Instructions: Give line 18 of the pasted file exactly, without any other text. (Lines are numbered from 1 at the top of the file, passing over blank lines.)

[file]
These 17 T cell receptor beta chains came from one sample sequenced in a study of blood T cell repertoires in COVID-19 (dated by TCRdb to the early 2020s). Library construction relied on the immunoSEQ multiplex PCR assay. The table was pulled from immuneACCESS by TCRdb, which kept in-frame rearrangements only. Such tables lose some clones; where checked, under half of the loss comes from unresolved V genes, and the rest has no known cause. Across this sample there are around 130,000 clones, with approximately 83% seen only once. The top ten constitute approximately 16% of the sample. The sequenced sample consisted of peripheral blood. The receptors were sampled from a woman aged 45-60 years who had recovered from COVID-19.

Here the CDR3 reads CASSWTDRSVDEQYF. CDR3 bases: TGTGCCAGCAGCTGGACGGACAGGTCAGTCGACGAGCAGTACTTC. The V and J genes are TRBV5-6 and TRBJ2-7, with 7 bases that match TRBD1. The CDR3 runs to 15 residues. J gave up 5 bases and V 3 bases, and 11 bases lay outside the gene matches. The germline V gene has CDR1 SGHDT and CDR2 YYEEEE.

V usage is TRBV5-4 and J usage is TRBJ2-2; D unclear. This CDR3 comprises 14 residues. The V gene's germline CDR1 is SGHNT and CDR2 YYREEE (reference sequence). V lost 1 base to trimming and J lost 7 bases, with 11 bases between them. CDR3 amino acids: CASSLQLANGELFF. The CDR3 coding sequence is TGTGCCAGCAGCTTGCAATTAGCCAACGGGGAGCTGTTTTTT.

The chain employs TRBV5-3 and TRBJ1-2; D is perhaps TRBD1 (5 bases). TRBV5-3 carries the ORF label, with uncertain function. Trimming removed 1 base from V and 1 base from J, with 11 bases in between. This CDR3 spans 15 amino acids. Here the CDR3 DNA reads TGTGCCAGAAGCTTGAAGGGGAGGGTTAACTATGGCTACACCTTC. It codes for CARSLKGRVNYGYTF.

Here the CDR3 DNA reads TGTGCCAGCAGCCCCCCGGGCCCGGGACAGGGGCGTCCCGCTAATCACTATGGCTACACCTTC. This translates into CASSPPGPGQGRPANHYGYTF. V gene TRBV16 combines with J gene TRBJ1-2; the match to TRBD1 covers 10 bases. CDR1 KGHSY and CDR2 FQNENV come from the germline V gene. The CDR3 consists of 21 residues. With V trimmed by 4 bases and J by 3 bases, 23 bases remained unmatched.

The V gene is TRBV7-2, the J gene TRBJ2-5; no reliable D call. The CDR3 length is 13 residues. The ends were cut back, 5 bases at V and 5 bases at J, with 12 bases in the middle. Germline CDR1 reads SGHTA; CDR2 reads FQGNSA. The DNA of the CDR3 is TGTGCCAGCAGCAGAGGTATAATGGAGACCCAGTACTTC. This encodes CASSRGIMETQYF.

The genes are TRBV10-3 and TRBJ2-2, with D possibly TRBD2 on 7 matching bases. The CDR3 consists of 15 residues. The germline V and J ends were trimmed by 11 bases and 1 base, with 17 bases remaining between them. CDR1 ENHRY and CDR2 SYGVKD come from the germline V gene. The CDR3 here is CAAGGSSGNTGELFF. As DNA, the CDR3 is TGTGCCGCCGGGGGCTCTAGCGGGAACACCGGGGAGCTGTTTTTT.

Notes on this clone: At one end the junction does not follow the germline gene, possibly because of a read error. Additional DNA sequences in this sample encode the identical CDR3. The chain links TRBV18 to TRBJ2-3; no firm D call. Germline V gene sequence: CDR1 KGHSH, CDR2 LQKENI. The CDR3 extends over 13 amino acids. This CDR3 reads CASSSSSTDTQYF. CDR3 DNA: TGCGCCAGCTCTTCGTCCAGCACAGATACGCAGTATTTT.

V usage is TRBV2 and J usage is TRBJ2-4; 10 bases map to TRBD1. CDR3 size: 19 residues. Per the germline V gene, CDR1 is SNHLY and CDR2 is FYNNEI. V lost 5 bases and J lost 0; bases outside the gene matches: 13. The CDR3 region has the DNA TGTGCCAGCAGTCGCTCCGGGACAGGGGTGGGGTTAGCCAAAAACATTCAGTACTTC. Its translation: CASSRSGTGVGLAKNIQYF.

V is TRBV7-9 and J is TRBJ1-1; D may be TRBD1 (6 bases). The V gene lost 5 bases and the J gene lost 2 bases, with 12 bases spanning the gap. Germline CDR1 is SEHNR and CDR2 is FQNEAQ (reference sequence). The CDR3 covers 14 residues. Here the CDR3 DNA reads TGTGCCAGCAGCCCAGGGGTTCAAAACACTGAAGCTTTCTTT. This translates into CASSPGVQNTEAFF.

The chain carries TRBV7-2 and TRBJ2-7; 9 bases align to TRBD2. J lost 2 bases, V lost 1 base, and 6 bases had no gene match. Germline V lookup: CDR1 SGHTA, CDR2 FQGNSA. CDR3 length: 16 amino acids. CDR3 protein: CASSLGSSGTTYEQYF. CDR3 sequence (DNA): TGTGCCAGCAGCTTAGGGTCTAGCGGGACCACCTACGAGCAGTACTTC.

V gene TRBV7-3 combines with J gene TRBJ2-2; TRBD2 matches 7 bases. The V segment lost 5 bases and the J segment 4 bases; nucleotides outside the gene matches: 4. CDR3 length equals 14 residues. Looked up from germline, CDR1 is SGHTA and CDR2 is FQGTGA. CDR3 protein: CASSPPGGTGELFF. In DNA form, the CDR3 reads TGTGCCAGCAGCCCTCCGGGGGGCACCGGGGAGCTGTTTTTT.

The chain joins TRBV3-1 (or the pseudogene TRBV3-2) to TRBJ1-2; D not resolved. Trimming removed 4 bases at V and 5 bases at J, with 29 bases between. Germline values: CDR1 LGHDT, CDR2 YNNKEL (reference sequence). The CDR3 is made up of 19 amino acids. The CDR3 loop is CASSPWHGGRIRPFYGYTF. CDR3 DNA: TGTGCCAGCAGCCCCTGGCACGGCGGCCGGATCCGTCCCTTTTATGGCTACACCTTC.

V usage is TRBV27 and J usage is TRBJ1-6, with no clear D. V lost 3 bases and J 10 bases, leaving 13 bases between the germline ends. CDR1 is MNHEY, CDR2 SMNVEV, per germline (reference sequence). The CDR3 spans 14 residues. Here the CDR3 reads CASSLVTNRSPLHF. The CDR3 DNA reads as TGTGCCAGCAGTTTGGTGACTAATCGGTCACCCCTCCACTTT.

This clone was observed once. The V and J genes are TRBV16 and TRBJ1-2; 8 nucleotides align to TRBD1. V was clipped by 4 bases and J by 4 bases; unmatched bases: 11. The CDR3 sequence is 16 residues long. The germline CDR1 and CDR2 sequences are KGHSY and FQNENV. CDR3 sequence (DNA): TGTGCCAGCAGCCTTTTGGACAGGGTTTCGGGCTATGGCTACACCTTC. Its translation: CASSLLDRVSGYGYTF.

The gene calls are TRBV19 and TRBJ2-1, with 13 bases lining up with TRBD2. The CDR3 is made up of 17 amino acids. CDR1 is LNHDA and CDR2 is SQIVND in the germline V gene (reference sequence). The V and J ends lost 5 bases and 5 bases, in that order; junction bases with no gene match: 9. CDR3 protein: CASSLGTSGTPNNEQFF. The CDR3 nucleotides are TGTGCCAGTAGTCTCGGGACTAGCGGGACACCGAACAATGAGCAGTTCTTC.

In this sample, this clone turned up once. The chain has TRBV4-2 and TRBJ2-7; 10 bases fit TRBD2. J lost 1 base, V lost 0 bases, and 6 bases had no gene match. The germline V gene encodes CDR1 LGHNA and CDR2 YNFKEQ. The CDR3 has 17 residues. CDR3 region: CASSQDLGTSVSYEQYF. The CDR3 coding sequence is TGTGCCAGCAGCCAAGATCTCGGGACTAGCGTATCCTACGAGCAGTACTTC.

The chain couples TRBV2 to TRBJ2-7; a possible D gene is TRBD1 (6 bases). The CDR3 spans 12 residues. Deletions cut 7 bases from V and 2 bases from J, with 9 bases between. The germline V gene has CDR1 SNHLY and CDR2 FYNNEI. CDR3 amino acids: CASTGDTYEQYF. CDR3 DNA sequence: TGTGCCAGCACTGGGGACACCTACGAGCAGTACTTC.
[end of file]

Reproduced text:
The chain couples TRBV2 to TRBJ2-7; a possible D gene is TRBD1 (6 bases). The CDR3 spans 12 residues. Deletions cut 7 bases from V and 2 bases from J, with 9 bases between. The germline V gene has CDR1 SNHLY and CDR2 FYNNEI. CDR3 amino acids: CASTGDTYEQYF. CDR3 DNA sequence: TGTGCCAGCACTGGGGACACCTACGAGCAGTACTTC.